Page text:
Large-scale rural-urban migration and a concurrent shift in employment from agriculture to manufacturing are two common features of countries in the process of economic development. Most of the past theoretical and empirical work in this area has focussed exclusively on understanding the migration and work patterns of men, so that relatively little is known about the potential for and drivers of female migration in developing economies. In traditional societies, prevailing gender norms can restrict female work participation and independent (i.e. without a family) migration, which suggests that women may be more limited than men in their ability to take advantage of economic opportunities in urban non-agricultural industries. On the other hand, it is well-documented that marriage is an important vehicle for female long-distance migration in traditional patriarchal societies, which suggests that the marriage market can provide – and itself be shaped by – growing economic opportunities for women in urban areas.
In this paper, we explore these issues in two steps. First, we construct a model in which women make marriage and migration decisions jointly – and under the constraints imposed by social norms. Then, we test the hypotheses of the model using the event of the construction of a major bridge in Bangladesh – which dramatically reduced travel time between the economically deprived northwestern region and the industrial belt located around the capital city Dhaka – as a source of plausibly exogenous variation in migration costs. Using this natural experiment along with data from a purposefully designed nationally representative survey of women covering 20 age cohorts (the 2014 Women’s Life Choices and Attitudes Survey or WiLCAS) we estimate the effects of a drop in the cost of migration to the industrial belt on (i) female migration; (ii) marriage patterns; (iii) female labour force participation; (iv) male and female educational attainment.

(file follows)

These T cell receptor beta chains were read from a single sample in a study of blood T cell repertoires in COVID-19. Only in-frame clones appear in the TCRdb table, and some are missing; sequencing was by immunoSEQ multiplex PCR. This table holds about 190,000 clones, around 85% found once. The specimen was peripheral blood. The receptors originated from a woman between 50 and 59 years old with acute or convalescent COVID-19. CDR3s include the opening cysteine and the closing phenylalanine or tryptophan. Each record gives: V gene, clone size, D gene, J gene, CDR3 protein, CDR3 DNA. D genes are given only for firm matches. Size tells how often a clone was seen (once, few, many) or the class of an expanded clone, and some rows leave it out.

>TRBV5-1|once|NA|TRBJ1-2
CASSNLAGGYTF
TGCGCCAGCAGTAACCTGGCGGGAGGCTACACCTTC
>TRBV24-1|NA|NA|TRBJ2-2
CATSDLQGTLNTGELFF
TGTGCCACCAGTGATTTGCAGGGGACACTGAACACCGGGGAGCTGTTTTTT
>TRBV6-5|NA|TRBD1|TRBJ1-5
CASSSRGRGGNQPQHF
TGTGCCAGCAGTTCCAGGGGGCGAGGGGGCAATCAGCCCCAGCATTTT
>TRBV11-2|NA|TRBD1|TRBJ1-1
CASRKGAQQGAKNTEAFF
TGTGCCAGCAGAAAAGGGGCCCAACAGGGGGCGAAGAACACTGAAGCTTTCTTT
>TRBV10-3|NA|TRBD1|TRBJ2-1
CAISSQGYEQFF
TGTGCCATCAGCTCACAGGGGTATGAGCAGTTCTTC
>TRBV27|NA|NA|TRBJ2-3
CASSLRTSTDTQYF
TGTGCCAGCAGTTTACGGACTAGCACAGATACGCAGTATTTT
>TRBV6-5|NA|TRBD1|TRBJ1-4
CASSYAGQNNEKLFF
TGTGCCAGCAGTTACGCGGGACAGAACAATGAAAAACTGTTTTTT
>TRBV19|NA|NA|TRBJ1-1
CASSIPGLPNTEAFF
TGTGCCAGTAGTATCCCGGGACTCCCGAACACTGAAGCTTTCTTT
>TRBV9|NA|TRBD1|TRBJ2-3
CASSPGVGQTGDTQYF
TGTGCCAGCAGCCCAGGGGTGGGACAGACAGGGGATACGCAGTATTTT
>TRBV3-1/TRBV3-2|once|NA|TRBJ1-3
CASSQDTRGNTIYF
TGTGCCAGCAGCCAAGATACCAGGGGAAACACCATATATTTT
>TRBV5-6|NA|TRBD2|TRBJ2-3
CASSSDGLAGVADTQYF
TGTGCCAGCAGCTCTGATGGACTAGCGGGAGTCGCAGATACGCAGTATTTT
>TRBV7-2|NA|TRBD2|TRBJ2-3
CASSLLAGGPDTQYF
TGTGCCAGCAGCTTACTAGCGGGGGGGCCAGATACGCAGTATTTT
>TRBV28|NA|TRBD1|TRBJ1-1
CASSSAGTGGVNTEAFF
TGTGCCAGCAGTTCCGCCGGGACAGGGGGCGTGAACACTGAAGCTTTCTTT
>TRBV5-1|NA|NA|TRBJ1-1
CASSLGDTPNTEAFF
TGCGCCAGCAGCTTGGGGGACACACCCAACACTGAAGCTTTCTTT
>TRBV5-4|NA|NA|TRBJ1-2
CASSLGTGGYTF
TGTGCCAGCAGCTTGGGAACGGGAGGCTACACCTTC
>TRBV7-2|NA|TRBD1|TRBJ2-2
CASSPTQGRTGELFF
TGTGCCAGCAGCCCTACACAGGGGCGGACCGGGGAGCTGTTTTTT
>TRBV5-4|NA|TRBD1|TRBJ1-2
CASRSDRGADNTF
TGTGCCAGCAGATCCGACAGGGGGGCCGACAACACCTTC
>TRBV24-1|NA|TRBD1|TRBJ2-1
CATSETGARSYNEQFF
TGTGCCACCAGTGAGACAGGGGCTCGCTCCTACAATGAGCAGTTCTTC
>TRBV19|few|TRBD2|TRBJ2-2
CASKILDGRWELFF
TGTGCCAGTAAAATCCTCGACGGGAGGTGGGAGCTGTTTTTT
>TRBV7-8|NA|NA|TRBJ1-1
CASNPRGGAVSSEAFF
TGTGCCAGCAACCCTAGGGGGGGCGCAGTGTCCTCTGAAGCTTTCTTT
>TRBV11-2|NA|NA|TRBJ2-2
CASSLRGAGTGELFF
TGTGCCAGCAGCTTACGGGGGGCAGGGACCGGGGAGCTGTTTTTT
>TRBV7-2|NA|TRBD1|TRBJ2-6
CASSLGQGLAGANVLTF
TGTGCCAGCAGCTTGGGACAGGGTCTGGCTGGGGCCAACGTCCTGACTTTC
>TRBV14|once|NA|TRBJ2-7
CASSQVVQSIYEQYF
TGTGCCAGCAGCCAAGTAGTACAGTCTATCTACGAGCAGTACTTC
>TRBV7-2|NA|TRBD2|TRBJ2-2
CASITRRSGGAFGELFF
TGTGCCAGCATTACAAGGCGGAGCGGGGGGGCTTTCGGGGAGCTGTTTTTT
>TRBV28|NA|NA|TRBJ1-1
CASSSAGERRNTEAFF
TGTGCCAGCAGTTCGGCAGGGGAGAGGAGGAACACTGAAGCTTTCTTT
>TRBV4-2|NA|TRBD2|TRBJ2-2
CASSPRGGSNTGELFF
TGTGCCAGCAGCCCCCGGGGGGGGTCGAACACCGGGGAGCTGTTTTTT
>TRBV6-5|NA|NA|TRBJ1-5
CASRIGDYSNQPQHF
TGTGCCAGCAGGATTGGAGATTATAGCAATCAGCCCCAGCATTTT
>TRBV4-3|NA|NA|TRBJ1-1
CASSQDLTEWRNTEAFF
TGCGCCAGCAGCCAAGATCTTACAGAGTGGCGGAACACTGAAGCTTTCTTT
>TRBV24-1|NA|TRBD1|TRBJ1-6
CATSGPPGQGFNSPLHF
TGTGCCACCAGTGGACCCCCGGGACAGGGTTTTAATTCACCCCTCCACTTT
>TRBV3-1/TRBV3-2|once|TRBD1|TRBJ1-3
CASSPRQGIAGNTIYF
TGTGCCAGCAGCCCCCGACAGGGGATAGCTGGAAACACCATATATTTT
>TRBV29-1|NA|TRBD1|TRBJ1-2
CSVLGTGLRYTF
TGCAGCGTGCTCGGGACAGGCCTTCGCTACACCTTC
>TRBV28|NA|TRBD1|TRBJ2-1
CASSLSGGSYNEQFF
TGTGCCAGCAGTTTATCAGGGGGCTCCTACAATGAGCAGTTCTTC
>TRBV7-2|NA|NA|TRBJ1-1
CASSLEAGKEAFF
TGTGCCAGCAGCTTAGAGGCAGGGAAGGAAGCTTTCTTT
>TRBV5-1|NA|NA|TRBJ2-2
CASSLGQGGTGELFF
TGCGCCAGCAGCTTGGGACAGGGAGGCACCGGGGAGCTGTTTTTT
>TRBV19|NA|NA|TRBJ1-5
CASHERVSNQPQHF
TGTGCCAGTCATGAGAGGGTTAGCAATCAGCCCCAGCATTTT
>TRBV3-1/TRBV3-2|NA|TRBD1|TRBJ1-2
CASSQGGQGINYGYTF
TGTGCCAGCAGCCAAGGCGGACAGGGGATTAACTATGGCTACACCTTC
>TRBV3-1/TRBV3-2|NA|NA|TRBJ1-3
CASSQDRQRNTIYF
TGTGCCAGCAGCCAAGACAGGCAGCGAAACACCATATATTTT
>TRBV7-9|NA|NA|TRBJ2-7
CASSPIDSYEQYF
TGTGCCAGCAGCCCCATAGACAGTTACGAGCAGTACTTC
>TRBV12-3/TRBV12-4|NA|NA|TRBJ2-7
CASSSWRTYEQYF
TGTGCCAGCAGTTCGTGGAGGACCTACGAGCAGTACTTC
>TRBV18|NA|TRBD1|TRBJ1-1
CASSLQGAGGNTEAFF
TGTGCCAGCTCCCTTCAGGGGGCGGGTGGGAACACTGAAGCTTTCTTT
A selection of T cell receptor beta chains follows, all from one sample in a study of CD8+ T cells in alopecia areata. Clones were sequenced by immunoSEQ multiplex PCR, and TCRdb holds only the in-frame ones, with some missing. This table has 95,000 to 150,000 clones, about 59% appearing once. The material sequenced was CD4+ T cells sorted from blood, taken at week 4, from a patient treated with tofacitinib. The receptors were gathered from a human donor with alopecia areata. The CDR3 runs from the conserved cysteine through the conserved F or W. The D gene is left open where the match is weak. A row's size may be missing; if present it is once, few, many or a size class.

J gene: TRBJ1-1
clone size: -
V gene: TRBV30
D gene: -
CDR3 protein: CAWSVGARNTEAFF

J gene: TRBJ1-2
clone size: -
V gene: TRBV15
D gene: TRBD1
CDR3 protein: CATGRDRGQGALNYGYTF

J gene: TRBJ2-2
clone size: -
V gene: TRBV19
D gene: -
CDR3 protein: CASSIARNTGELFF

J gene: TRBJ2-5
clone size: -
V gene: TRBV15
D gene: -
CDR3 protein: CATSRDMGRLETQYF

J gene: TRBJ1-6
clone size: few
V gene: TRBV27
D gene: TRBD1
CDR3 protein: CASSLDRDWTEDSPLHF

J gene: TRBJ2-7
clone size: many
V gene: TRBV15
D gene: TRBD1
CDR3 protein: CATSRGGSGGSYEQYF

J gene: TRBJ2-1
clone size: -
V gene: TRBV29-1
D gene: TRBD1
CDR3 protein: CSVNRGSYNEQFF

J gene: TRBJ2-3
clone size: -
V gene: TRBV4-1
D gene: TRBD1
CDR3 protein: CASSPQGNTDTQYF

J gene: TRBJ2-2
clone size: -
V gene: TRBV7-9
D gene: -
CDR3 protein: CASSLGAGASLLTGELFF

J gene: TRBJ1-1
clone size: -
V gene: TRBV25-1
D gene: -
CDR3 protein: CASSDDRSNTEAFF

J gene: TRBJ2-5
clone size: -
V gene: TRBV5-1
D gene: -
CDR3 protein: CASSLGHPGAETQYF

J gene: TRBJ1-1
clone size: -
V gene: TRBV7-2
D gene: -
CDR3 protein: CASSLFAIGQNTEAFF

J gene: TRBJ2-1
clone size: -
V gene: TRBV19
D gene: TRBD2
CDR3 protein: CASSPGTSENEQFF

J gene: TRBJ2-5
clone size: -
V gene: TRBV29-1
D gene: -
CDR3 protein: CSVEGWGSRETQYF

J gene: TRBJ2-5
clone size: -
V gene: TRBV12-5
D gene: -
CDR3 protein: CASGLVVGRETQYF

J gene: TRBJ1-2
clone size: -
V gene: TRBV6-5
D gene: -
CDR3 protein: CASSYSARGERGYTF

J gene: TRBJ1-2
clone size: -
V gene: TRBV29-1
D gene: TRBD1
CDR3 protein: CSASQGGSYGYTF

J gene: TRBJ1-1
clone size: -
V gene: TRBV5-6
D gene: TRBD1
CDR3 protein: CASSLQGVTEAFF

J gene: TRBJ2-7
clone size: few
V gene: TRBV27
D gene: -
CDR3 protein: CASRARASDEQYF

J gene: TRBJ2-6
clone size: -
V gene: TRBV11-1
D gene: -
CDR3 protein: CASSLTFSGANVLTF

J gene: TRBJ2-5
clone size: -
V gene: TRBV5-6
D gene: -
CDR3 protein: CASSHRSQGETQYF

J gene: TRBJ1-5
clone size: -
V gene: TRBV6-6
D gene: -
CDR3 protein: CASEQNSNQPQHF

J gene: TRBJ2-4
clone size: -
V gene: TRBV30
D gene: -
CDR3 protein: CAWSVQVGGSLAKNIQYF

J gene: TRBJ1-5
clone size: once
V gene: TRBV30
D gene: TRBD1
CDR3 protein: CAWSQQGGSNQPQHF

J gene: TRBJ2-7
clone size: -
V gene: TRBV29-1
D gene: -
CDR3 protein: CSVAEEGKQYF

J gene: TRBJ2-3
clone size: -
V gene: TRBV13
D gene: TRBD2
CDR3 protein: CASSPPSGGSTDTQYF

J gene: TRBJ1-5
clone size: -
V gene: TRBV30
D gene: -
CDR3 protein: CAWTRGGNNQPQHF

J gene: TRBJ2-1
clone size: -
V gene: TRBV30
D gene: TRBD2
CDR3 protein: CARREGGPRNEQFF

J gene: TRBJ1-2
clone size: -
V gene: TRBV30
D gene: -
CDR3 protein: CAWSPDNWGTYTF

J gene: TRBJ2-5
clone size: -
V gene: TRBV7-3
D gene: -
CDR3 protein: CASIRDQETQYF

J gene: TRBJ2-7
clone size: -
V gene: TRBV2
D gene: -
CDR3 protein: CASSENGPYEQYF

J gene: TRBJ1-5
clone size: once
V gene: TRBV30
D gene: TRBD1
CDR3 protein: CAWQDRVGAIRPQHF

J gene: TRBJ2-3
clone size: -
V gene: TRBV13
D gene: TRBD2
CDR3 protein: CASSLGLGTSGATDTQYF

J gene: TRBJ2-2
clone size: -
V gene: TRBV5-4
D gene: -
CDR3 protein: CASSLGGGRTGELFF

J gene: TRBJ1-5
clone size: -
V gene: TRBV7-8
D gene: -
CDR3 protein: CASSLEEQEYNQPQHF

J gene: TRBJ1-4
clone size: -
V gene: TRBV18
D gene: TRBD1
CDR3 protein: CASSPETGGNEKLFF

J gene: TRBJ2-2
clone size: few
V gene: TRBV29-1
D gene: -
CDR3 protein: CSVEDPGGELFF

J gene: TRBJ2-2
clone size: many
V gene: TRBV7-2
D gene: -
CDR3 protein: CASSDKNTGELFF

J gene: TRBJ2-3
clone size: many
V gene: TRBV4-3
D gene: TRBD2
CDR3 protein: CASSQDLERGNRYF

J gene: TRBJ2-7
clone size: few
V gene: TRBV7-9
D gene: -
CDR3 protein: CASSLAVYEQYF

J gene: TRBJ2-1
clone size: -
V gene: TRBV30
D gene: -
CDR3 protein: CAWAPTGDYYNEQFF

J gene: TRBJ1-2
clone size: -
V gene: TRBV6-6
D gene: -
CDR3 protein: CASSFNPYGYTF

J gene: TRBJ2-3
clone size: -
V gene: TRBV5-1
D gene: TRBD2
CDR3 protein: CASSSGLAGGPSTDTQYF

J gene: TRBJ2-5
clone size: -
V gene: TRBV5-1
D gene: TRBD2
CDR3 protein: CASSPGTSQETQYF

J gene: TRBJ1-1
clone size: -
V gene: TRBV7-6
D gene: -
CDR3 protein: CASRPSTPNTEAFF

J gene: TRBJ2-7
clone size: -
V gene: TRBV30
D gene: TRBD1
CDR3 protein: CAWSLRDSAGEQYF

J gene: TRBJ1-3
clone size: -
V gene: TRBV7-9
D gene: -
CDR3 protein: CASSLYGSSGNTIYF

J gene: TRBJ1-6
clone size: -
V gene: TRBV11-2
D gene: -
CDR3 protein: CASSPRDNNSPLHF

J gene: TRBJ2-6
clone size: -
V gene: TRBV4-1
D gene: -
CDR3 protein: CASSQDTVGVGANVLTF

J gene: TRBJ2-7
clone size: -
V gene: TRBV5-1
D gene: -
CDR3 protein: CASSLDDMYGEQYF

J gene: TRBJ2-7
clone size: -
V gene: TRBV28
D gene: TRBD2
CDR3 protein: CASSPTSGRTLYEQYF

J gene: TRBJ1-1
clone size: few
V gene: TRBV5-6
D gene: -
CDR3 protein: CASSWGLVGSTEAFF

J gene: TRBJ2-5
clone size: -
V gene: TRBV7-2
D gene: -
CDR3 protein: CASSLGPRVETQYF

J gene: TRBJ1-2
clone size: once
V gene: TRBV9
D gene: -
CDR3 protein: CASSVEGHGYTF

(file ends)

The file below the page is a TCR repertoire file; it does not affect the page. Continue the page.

In accordance with our model’s predictions, we find that the bridge construction induced changes in a range of outcomes, but only for those women whose families own more than half an acre of land (a commonly used poverty threshold). In particular, we find that such women are more likely to migrate towards Dhaka (by 5 percentage points), work in the urban manufacturing sector, pay a higher dowry and obtain more years of schooling. Importantly, there is a statistically significant effect on marriage-related migration but not on economic migration. The effect sizes – especially on migration – are very large in comparison to baseline levels of the outcomes.
These empirical findings shed light on both the constraints to and the linkages between the marriage, work and migration decisions of women in developing countries. In particular, the findings are consistent with the hypothesis that social norms restricting female mobility prevented women from rural parts of Bangladesh from taking direct advantage of the reduction in migration costs produced by the bridge construction. Nevertheless, a subset of women were able to migrate to the industrial belt and thus take up employment in the manufacturing sector, by paying a higher dowry and marrying male migrants from the local marriage market.
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